If a metal substrate isn’t completely clean when you apply paint, fisheyes can rear their ugly and costly heads.
Unfortunately, most people who have ever been involved in metal coating know how disastrous fisheyes can be. These imperfections appear as craters on the paint surface. If no one catches fisheyes in time, you can easily run an entire shift with serious consequences.
If you’re in the automotive industry, for example, you would likely have to pay labor and material costs to strip the paint before getting into more painful costs. Some car manufacturers use a high-performing liquid or powder paint that contains metal flake. This type of coating can be several hundred dollars a pound, so the price adds up exponentially if you have to double how much you’re using.
In addition to the drain on your budget, production interruptions upset your customers because they are not getting shipments on time or are receiving defective products that slipped past your quality control people.
At the first sign of fisheyes, shut down the line until the issue is identified and addressed.
Fisheyes all relate to some unwanted contamination such as oil or silicone that is present on the metal, and these culprits can come from almost anywhere, from the metal when it arrives on your line to dirty shop rags. Silicone is especially difficult to remove.
If you’re spray-painting a piece of metal, contaminated air around the area can cause fisheyes. If you have a contaminant inside your sprayer, that can lead to fisheyes. If someone is using a maintenance aerosol near a coating-application area, the silicone or petroleum in the spray can be atomized in the air and travel into the coating area leading to — you guessed it — fisheyes.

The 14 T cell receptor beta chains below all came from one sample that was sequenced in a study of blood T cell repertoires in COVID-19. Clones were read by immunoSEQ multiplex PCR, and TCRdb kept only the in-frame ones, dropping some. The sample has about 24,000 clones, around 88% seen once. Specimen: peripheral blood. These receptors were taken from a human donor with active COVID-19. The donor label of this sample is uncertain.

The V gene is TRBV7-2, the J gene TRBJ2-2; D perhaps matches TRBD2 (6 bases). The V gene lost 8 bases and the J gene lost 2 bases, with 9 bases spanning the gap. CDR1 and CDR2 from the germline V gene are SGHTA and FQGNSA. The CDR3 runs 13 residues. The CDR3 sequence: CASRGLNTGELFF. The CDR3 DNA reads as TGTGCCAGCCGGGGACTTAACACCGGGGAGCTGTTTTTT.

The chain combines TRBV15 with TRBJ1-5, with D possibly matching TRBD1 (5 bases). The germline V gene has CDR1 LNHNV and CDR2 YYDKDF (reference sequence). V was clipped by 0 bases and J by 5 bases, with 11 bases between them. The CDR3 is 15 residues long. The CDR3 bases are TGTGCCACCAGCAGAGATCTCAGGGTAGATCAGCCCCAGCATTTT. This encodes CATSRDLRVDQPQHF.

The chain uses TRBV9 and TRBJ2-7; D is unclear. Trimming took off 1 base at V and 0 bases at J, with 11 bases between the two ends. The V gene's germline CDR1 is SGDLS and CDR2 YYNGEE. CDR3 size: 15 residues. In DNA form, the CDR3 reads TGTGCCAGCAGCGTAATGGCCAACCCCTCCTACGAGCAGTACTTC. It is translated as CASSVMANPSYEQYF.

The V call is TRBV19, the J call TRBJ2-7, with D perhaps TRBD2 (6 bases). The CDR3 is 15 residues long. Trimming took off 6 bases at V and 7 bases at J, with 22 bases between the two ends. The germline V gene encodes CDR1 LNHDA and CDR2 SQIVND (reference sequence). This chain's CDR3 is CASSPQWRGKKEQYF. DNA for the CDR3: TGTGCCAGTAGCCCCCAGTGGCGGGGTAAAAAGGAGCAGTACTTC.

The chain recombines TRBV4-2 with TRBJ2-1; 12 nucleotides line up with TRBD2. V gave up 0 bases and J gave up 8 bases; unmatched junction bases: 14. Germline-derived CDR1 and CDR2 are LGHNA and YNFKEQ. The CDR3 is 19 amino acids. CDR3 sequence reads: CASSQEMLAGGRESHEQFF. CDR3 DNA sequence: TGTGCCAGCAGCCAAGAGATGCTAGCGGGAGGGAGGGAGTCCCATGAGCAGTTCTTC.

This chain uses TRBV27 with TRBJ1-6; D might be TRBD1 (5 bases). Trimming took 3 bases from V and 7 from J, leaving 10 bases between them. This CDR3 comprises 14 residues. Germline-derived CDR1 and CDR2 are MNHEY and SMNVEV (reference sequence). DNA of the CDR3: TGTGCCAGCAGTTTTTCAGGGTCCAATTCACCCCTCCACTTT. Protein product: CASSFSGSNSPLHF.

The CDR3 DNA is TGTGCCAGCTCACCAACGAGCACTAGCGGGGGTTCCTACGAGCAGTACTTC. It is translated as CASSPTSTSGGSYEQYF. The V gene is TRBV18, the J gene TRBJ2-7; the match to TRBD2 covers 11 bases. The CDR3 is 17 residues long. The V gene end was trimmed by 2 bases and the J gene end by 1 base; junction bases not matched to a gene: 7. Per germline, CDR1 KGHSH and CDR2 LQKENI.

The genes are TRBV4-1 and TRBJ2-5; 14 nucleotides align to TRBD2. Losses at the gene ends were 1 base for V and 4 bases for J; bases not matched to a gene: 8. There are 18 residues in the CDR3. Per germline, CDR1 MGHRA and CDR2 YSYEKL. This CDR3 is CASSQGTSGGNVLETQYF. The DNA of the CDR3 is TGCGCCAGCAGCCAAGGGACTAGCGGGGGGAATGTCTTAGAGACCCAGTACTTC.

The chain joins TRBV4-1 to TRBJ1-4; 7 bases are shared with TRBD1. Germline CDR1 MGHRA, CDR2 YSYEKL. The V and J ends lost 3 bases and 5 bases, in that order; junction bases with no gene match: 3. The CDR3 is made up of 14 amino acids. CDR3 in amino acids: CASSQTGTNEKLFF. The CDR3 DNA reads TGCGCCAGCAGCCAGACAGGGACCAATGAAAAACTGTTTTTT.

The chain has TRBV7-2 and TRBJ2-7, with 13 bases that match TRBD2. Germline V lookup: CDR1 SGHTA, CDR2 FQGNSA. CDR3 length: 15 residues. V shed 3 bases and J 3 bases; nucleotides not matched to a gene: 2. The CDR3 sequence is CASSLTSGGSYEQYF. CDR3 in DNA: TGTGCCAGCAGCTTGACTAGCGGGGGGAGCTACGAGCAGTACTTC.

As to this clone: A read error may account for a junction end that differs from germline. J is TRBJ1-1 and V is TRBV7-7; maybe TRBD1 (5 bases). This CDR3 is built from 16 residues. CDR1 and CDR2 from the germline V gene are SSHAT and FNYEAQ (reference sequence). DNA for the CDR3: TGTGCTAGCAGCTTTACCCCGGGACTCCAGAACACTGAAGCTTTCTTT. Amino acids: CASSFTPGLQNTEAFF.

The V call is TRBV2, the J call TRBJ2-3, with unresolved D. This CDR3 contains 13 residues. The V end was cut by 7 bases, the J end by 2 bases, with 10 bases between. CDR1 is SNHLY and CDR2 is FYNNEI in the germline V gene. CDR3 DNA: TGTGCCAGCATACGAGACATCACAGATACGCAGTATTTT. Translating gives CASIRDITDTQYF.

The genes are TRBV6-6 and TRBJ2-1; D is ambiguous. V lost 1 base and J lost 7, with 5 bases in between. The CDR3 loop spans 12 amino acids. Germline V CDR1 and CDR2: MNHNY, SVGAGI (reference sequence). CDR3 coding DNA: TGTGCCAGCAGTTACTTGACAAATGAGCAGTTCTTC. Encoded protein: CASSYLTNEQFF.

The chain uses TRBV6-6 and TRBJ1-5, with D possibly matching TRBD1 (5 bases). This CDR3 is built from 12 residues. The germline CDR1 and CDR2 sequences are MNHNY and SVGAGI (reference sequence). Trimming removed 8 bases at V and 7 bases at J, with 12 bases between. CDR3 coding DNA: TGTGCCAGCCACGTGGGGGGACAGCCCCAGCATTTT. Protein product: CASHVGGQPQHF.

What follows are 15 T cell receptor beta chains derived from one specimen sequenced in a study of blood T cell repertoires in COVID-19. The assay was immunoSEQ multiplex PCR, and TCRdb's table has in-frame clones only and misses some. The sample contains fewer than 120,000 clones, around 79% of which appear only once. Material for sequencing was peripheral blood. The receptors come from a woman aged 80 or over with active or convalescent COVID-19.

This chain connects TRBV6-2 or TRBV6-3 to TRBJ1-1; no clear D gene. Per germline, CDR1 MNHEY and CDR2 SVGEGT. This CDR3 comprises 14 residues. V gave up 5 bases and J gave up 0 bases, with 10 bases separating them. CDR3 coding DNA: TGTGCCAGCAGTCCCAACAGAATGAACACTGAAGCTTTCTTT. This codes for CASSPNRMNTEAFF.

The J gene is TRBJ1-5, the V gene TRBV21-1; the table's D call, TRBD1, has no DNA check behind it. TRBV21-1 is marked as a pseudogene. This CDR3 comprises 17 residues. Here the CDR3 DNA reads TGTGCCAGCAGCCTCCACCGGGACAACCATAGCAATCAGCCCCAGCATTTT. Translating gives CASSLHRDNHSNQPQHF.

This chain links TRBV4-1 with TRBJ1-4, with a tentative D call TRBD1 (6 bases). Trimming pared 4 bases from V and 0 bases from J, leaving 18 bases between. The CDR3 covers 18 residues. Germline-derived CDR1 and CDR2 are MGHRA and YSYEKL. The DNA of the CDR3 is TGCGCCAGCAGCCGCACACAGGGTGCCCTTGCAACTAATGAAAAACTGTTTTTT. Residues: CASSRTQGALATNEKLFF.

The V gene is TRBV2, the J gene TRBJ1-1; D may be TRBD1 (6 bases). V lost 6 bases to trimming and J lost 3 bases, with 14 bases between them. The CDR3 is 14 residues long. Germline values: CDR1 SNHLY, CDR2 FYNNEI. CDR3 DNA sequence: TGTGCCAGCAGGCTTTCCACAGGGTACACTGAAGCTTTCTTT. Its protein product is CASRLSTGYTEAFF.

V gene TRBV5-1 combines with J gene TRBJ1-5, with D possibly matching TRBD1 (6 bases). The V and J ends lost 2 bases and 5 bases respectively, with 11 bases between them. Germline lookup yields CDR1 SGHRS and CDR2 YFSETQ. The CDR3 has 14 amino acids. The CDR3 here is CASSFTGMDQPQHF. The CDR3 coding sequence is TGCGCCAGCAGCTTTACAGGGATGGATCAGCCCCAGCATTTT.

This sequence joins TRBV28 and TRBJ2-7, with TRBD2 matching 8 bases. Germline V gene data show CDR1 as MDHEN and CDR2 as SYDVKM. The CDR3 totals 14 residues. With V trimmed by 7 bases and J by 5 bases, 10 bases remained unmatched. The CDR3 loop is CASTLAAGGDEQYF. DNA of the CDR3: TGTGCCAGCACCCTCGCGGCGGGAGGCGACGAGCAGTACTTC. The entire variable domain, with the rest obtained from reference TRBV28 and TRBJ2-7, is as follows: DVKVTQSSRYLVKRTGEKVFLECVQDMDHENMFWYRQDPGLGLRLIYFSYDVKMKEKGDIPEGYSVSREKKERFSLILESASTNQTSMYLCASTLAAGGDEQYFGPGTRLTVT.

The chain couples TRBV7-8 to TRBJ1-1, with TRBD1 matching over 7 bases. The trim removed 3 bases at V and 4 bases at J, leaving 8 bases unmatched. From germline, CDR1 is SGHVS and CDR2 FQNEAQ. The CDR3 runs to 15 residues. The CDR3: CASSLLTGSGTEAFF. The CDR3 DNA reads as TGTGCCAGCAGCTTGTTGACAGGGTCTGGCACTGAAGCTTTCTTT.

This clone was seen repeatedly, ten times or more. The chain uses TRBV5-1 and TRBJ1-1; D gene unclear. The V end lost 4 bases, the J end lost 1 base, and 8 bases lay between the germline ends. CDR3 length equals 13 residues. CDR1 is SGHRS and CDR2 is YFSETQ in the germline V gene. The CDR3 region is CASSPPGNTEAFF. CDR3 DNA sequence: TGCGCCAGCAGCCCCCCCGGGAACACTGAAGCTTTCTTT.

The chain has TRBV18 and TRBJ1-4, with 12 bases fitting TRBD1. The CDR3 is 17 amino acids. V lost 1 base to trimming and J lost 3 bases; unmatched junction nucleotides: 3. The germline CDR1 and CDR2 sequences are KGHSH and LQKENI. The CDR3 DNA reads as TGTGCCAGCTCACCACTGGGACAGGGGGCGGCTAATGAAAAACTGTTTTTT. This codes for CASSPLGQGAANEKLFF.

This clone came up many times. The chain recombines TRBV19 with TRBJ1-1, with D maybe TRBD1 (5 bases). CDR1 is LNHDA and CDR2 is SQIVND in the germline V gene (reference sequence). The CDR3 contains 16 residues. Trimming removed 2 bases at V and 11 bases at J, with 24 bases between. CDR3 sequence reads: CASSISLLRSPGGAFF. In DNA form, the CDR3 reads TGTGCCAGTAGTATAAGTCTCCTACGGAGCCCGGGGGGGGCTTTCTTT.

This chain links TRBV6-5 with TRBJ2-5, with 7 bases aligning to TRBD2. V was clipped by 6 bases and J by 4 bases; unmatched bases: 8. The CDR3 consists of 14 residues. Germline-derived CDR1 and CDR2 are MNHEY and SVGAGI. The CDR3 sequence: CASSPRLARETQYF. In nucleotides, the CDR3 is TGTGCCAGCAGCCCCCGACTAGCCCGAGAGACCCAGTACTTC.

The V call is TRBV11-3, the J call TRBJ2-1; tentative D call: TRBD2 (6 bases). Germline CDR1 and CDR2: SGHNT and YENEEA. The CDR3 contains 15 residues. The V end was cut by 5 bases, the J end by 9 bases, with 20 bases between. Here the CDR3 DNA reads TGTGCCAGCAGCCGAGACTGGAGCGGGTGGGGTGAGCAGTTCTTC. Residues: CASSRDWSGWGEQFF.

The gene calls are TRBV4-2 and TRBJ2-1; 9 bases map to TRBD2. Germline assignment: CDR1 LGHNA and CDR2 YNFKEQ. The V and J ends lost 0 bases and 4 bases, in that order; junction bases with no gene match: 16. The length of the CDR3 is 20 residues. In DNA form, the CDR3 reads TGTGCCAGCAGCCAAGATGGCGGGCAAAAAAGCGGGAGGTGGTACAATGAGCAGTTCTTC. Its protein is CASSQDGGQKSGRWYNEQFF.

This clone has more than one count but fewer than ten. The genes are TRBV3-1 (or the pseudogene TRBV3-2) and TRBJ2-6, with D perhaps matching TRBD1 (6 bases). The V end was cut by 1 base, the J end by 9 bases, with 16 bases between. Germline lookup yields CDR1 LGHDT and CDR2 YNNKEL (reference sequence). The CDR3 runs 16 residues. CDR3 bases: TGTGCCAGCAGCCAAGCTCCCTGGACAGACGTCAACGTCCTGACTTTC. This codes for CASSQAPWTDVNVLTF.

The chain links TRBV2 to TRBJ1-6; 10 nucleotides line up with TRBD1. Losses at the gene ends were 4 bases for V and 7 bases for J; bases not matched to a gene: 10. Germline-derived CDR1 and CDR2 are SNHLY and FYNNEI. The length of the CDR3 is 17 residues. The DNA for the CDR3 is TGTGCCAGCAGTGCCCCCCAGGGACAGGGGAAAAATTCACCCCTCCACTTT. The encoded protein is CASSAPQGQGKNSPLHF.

When I am helping clients troubleshoot for fisheyes or craters, I always ask if a new material was recently introduced or if their process recently changed. If that doesn’t bring to light the source of the problem, we consider the metal provider. Some metal manufacturers and distributors can be protective of their processes. So, if the steel suppliers aren’t willing to work with you to fix the issue, consider finding a new supplier.
Once the contaminant is found, we can try to use a solvent such as acetone to clean up the issue. With enough effort, you can control everything to a degree. Paying close attention to the cleanliness of paint lines, sprayer air lines, air quality, cleaner baths, shop rags and the environment in which you’re working is critical to fisheye prevention.
Here are five tips for preventing fisheyes from occurring:
- Know where your metals are coming from. Know who the source is and be able to trust that source. You need to have a good contact person who can answer your questions quickly. Before you bring a new metal into your facility, be sure your supplier understands which contaminants can shut you down so they react accordingly.
- Set up a process to properly and adequately clean all soils off of the metal.
- Eliminate any source of contaminants that contain oils, silicone or other contaminants that cannot be cleaned with your current process.
- If you use shop rags, use high-quality shop rags and don’t reuse them. (NOTE: Accessa Coatings Solutions sells high-quality shop rags. Contact us to learn more.)
- Be sure your paint air supply lines are being filtered for moisture and oil. At the beginning of every run, your filters should be checked to be sure they are performing optimally.
Fortunately, cleaners capable of handling the contaminants are available. I often help customers identify contaminants, recommend solutions and offer recommendations on how they can avoid these issues the future.
If your coating line could be cleaned up to help prevent issues such as fisheyes, contact HIT Solutions at 877-771-4HIT.